I love this Rolling Stone interview with George R.R. Martin, which goes a long way toward explaining why the Game of Thrones books (i.e. Song of Ice and Fire) are so much more than escapist fiction. I read them as a sword and sorcery version of The Wire, with a Hobbesian view of power as the central theme. As Martin says,
One of the central questions in the book is Varys' riddle: The rich man, the priest and the king give an order to a common sellsword. Each one says kill the other two. So who has the power? Is it the priest, who supposedly speaks for God? The king, who has the power of state? The rich man, who has the gold? Of course, doesn't the swordsman have the power? He's the one with the sword – he could kill all three if he wanted. Or he could listen to anyone. But he's just the average grunt. If he doesn't do what they say, then they each call other swordsmen who will do what they say. But why does anybody do what they say? This is the fundamental mystery of power and leadership and war through all history....It's all based on an illusion.
Most people familiar with the books or the TV show remember the dramatic deaths of various characters best, but for me, one of the most powerful scenes in any of the books (mild spoiler from book/season 1), was the moment Ned Stark and Cersei face each other down after the death of the king. Ned holds the king's seal, which he claims gives him the power to rule. Cersei claims the power belongs to her and her son, the heir to the throne. The room is filled with armed guards, who have to decide whom to follow. What makes the scene so dramatic is that Ned and Cersei have no real power. They have no weapons to wield but words. All their power flows from the people around them who choose to believe they have power.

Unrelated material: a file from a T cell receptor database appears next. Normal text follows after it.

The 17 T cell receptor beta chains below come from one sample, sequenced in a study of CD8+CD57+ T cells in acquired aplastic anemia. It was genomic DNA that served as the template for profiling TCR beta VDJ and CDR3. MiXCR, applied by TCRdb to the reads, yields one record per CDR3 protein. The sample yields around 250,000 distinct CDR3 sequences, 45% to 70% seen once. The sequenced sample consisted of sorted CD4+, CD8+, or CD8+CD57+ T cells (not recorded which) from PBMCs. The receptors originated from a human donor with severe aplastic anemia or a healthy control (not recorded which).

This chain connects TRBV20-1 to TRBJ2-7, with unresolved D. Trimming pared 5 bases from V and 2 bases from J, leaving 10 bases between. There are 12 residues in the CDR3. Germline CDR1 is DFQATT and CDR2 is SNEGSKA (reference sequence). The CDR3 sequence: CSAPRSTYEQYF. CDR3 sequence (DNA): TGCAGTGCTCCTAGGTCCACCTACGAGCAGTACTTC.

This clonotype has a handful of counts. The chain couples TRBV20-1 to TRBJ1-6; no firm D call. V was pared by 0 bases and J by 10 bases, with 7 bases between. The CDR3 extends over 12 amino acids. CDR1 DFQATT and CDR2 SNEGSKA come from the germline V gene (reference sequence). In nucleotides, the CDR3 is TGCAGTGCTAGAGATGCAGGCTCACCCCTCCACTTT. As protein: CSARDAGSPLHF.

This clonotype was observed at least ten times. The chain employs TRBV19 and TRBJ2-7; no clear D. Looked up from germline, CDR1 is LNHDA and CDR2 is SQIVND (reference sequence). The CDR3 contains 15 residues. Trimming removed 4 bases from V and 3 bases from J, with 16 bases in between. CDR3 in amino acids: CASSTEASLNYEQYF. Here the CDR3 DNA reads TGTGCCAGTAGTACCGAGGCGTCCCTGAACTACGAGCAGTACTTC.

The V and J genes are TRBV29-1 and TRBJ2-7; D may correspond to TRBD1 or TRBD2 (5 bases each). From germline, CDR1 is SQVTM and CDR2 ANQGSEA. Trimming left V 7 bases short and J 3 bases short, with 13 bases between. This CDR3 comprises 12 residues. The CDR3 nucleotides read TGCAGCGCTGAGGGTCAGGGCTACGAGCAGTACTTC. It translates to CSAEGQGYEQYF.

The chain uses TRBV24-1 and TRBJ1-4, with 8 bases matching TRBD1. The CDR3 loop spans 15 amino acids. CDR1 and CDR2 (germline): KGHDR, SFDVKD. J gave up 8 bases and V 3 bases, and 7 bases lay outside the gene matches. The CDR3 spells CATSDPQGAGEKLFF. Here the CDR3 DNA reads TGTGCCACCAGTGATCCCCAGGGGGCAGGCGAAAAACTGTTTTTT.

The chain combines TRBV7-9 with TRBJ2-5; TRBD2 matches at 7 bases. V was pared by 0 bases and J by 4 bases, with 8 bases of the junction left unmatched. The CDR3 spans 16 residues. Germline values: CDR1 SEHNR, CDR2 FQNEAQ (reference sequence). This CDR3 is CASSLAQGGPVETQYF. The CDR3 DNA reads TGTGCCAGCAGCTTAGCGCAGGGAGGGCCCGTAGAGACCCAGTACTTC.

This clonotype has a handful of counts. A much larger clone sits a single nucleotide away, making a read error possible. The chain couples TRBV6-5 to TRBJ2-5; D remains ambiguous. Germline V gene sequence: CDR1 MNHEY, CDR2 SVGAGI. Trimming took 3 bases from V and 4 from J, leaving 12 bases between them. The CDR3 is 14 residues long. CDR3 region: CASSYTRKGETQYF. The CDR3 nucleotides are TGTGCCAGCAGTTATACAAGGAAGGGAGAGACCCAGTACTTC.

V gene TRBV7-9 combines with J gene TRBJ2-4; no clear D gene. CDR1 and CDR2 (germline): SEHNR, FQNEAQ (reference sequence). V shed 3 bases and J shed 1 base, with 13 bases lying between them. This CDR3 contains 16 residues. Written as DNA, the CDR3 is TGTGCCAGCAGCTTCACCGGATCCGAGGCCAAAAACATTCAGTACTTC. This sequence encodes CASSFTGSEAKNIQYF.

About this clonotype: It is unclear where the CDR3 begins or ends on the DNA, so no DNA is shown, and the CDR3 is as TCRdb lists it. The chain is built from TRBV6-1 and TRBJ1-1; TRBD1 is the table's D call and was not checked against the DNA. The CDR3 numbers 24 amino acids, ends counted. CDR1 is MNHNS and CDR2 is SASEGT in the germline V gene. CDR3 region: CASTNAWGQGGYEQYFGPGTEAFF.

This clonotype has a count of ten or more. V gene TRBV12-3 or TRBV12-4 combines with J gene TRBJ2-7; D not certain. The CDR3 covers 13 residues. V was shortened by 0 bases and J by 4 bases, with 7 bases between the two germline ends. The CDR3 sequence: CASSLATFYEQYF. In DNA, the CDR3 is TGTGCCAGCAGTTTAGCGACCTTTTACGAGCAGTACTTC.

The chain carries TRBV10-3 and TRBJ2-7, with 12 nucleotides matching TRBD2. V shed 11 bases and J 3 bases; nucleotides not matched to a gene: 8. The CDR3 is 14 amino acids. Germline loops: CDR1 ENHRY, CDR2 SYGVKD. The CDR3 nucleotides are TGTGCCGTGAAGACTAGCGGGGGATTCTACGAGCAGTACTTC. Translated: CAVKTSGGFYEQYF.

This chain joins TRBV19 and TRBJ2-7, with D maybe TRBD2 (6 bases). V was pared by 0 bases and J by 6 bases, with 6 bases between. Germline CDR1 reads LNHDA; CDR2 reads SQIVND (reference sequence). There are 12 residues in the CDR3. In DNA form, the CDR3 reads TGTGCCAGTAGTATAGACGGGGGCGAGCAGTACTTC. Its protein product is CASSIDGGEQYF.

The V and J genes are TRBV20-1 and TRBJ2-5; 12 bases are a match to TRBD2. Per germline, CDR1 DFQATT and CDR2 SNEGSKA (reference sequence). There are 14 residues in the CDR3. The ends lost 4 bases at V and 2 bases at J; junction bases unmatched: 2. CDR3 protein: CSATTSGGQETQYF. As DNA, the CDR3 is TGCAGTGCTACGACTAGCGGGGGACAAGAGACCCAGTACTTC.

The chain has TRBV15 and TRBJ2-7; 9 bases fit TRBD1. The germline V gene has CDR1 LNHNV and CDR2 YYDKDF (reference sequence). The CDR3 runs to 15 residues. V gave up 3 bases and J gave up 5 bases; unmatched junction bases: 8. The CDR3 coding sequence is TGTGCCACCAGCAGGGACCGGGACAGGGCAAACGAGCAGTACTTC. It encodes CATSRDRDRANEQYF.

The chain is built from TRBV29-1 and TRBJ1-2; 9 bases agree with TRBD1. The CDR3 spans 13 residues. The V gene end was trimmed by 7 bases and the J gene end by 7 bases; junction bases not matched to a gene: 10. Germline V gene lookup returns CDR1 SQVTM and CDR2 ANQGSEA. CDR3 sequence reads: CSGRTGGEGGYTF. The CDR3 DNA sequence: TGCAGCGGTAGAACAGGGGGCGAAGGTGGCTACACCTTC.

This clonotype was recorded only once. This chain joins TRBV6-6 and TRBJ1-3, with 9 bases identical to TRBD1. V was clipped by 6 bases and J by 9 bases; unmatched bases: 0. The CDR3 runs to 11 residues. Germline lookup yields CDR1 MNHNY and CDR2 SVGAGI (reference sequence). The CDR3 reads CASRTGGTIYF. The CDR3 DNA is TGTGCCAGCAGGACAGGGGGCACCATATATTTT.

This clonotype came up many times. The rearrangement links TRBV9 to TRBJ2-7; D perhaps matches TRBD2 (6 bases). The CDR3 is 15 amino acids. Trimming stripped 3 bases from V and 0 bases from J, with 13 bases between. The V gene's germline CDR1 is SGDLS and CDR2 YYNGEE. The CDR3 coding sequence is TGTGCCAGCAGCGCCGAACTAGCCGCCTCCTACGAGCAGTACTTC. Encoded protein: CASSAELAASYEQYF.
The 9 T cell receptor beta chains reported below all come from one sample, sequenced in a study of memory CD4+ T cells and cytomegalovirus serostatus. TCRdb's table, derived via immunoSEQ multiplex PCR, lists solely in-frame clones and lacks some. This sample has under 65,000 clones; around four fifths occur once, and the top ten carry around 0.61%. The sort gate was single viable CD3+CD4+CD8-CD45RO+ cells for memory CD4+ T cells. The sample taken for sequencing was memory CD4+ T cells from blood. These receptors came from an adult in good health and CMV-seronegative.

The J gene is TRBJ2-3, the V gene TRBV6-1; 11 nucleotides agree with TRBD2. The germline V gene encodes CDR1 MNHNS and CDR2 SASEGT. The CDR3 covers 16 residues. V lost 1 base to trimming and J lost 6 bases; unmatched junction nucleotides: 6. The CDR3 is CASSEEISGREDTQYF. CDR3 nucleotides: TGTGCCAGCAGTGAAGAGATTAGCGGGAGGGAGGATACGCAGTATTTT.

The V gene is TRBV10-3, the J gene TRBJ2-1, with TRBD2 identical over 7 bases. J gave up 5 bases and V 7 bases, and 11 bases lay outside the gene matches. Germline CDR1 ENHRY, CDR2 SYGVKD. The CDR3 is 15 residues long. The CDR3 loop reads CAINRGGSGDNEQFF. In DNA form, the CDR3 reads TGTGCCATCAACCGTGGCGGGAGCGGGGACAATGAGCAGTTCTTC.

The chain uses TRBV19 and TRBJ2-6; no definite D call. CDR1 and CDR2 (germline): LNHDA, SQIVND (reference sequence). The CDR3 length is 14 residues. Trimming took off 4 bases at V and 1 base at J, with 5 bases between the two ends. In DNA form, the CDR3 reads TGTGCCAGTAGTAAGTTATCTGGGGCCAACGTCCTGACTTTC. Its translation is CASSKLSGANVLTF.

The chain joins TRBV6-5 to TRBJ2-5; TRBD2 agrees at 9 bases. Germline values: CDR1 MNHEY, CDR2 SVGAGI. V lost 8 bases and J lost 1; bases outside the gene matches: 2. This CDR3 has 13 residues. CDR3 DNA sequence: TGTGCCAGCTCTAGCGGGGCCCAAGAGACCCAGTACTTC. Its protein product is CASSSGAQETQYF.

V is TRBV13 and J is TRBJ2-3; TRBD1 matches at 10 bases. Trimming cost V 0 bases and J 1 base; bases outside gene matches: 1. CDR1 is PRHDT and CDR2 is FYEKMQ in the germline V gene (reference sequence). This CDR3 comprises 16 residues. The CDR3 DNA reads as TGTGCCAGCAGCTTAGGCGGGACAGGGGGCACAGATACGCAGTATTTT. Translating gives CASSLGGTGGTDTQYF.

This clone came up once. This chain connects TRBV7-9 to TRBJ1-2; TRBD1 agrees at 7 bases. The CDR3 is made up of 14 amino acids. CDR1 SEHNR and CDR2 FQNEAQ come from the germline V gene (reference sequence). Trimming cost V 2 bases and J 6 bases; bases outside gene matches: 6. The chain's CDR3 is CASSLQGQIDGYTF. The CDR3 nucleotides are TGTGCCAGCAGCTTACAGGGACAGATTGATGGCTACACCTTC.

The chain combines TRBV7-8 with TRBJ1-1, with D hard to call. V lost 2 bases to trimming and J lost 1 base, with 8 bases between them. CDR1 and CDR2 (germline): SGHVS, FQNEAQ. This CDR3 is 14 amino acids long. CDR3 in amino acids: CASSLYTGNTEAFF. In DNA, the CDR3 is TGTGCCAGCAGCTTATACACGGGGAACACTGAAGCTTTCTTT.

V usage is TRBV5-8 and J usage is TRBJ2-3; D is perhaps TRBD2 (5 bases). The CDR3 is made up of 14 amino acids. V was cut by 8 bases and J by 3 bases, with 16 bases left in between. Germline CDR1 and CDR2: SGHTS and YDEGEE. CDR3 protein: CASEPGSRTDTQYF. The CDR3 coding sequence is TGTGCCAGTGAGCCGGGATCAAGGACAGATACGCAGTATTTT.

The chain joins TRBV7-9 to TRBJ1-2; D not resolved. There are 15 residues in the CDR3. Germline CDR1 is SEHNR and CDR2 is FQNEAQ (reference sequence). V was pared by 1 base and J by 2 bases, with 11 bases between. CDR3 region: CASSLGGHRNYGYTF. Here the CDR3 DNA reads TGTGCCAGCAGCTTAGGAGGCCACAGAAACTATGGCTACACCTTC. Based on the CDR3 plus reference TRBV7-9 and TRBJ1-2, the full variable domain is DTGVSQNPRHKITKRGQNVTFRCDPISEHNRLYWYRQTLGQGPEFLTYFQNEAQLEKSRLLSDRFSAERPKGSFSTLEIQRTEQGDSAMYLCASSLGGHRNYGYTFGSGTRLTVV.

For some reason, that scene lays bare the illusion of power better than almost anything I've ever read. I think about it all the time, in department meetings at the college where I teach, at campus events when the president of my college gives a speech, even when I watch the President of the United States on TV. It reminds me of something the physicist and author Janna Levin said on a radio show where I used to work, about how her cosmological view of the universe sometimes gives her a strange perspective on our race of primates and the ways we organize ourselves on this tiny planet:
You know, for me, it's so absurd, because it's so small and it's so — this funny thing that this one species is acting out on this tiny planet in this huge, vast cosmos. Of course, I take very seriously our voting process and I'm, you know, very, try to be politically conscious. But sometimes, when I think about it, I have to laugh that we're all just agreeing to respect this agreement that this person has been elected for something. And that is really a totally human construct that we could turn around tomorrow and all choose to behave differently. We're animals that organize in a certain way. So it's not that I completely dismiss it or don't take it seriously, but I think a lot of the things we are acting out are these animalistic things that are consequences of our instincts. And they aren't, in some sense, as meaningful to me as the things that will live on after our species comes and goes.